Brewing delicious, rich coffee is all about balancing the variables. One of the least considered - yet extremely important - variables is water temperature. It also happens to be one of the easiest to control, set, and never have to worry about again.
Understanding how water temperature affects your coffee can accomplish a few things for you. It gives you the knowledge you need to use water that’s consistent and reliable without having to think about it and it empowers you to make adjustments to your final cup using temperature adjustments if you’d like.
Let me give you a rundown on the best water temperature for coffee and how you can find it in your own setting.
How Water Affects Coffee Extraction
As I’m sure you know already, the hotter your water, the more quickly it extracts things from the coffee grounds. Near-boiling water only takes 2-4 minutes to produce a balanced extraction. Cold water, however, can take anywhere from 3-24 hours to produce cold brew coffee.
The ideal temperature range for hot brewing is 195 to 205 degrees Fahrenheit. This is hot enough to extract carefully and quickly, but not so hot that it’s uncontrollable.
- Coffee over 205 degrees Fahrenheit tends to over extract things from the grounds very easily, producing bitter coffee.
- Water under 195 degrees has a difficult time extracting, which often leads to sour, underdeveloped coffee.
The 195 to 205 degree range isn’t the objective gold standard for water temperature for coffee brewing. It’s just the range that most people around the world tend to use the most because it tends to make the best, most balanced coffee. You are free to depart from this proven temperature range, but I don’t suggest it unless you’re a seasoned coffee veteran.
There are quite a few coffee professionals who use lower temperatures to achieve different results in their coffee. One World Aeropress Championship finalist in 2013 used water at 176 degrees. Another major figure in the coffee world commonly uses 190 degrees in his Aeropress recipe.
It can be done if you have master-level control of other coffee variables, but most of us like to stick to the tried and true, classic range of 195 to 205 degrees.
The Easy Way To Use Consistent, Reliable Water
If you’re really just looking for a way to get your water to the right temperature consistently and easily, that’s great! Finding your water’s sweet spot is an easy way to eliminate the stress of water temperature for coffee by turning it into a reliable, consistent constant (rather than a variable you have to constantly adjust).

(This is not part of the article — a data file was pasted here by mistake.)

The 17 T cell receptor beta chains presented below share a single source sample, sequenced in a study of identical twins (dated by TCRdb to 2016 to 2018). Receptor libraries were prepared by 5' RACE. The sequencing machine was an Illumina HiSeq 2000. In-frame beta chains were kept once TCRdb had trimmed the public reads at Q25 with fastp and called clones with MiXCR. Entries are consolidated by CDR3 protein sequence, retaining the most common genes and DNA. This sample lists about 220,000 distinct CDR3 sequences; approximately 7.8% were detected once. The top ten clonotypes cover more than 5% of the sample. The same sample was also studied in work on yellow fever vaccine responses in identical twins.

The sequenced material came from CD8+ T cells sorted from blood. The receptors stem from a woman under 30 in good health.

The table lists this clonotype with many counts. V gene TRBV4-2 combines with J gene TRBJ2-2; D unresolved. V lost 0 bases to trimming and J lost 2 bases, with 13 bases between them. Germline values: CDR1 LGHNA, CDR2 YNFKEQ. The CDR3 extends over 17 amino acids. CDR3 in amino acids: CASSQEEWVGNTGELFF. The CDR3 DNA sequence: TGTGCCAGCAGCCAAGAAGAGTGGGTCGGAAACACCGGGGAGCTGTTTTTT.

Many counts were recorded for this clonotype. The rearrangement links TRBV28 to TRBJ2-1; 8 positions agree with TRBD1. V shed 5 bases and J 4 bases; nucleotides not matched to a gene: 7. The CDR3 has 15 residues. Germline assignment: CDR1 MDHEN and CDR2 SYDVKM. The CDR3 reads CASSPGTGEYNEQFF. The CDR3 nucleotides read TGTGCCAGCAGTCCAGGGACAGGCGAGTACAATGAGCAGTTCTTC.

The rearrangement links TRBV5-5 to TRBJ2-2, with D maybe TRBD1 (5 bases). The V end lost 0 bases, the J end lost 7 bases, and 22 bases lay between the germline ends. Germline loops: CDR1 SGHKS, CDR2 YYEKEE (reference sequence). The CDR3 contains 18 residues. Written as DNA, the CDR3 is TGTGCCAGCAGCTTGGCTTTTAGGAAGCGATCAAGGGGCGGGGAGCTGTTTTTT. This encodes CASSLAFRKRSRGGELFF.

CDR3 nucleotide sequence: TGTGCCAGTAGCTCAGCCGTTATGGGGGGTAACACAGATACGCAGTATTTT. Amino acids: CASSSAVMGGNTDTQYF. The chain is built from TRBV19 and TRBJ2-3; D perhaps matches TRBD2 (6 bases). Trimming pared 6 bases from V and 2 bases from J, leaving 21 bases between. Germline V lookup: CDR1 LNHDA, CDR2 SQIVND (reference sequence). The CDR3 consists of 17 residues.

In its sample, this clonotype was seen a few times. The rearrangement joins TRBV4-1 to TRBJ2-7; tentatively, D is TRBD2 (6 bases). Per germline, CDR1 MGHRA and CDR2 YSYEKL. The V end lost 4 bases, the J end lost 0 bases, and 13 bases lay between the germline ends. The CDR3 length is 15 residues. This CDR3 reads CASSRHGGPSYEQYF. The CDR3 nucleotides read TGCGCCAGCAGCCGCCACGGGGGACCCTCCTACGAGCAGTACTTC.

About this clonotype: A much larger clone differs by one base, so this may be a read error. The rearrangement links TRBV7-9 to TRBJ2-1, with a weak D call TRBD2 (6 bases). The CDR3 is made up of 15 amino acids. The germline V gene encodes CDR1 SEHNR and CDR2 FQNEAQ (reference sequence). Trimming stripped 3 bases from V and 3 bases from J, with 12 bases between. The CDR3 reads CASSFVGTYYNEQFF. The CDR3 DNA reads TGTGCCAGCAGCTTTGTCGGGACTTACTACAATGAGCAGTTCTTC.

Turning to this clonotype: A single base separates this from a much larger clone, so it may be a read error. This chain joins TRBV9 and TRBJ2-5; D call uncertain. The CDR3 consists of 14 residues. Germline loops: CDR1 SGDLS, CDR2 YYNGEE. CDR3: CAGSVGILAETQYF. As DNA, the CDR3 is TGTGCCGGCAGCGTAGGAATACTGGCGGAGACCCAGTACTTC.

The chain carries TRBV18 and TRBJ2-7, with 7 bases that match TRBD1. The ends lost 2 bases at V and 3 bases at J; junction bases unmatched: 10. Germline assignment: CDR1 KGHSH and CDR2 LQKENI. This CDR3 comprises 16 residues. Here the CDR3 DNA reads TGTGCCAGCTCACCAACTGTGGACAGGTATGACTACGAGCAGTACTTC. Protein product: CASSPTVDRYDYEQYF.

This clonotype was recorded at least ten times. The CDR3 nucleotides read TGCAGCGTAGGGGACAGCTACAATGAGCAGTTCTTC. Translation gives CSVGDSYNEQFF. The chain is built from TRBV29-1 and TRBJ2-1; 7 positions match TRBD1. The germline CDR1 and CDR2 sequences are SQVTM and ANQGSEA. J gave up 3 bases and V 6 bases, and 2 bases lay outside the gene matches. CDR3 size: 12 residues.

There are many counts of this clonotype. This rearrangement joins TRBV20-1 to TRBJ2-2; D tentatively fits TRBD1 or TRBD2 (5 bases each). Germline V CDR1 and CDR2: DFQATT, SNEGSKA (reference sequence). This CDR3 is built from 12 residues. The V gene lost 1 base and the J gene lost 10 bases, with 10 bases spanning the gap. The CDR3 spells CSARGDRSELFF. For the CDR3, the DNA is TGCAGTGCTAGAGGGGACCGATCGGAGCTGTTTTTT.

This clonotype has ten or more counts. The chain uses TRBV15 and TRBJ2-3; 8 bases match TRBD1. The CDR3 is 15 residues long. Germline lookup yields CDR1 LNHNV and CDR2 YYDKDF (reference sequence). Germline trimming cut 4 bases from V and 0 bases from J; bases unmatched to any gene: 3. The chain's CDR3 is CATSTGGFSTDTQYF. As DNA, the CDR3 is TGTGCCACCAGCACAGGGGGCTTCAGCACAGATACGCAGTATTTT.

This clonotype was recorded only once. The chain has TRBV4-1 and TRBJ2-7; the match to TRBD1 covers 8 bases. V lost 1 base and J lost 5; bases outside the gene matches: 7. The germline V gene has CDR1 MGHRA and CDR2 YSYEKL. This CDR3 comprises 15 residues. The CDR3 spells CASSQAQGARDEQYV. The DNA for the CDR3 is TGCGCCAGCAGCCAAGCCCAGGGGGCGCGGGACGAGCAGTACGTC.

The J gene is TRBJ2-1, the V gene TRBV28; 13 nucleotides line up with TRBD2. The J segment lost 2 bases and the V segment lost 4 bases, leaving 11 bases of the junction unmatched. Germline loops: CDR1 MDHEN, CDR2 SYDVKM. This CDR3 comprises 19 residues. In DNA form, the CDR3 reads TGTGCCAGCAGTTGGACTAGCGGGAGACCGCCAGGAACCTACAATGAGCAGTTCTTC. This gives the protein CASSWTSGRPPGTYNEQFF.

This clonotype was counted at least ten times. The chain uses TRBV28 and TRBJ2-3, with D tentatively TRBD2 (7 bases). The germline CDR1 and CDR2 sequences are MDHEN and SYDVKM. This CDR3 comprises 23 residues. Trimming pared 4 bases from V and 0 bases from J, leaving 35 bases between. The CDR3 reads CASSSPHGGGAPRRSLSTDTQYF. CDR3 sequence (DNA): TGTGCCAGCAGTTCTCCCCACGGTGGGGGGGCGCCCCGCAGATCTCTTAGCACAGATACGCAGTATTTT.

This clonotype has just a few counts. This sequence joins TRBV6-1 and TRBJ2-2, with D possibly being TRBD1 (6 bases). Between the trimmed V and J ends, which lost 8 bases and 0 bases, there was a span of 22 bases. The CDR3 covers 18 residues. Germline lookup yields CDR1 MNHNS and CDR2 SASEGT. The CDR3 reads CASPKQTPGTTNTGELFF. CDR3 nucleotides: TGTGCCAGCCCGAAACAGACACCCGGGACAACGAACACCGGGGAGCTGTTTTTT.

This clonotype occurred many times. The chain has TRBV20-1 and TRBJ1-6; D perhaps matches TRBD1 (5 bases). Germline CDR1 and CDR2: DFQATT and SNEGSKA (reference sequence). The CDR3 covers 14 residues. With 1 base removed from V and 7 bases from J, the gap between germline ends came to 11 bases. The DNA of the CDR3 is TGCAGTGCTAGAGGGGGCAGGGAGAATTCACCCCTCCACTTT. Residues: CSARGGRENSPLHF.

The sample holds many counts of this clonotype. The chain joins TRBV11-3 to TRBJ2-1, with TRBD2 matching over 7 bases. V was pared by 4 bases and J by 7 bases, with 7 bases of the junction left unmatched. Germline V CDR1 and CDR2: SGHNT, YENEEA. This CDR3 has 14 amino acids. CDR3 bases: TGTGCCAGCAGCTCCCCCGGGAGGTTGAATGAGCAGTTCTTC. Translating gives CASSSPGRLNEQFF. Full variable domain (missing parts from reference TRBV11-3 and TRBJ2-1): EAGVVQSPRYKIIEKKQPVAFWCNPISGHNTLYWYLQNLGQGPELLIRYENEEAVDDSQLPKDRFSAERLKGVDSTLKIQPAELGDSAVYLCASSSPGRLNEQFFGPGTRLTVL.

First, find the elevation of where you live. Boiling point at sea level is 212 degrees Fahrenheit. On the high plains of Texas (elevation of 3,000 ft), water boils at 206 degrees. In Boulder, Colorado (elevation of 5,000 ft), boiling happens at 202 degrees.
The higher you are, the lower the temperature you water needs to be to boil.
If you live in an area where boiling occurs between 198 and 205, you’re one of the lucky ones. You can just use your water right off the boil every time, since it boils within the ideal range.
If you live at sea level, you’ll want to let your water cool for a minute or two after it boils before using it. I suggest using a thermometer and stopwatch to see how long it takes for your water to cool down to an acceptable temperature. It could only be 1 minute, but it could also be 5, depending on your elevation and kettle size/material.
If you’re close to sea level, you can also skip preheating your coffee brewer. That way, when you pour in your water that’s above 205 degrees, it’ll instantly cool as the brewer soaks up some of the heat.
If you live at a very high elevation where boiling occurs lower than 198, you’re at risk of under extracting your coffee by brewing with water that’s just barely too cool. You may need to adjust your brewing style slightly to brew the best coffee you can. I suggest trying a few things:
- Preheat your brewing vessel very well to reduce temperature loss when you pour in your water.
- Increase extraction by either grinding your coffee slightly finer or by adding time to your brew.
Should You Manipulate Water Temperature To Improve Your Coffee’s Flavor?
There are ways you can use water temperature to achieve specific flavors, but it’s pretty difficult to do consistently unless you have a specialized kettle that heats water to specific temperatures. These are very handy, but they often run $85 or more and still aren’t razor precise.
If you’re looking to improve your coffee, it’s much easier to leave your water temperature in the ideal zone and use grind size instead to make small changes. Grind size adjustments are quicker and easier to control than water temperature adjustments.
We designed our own coffee grinder, the JavaPresse Manual Burr Grinder, to empower you to be able to refine your coffee’s flavor so you don’t have to mess too much with your water temperature and other inconsistent variables.
If you’re interested in improving your coffee’s quality and feeling the rich satisfaction of a cup well brewed, check it out for yourself.
Water temperature for coffee should be an easy thing to systemize and never worry about again. It’s a lot easier to brew balanced coffee when you can eliminate variables by turning them into reliable constants.
Just remember: the best water for coffee generally agreed to fall in the range 195 to 205 degrees Fahrenheit. At the very least, if you can keep that tidbit of information in your noggin, you’ll be just fine.
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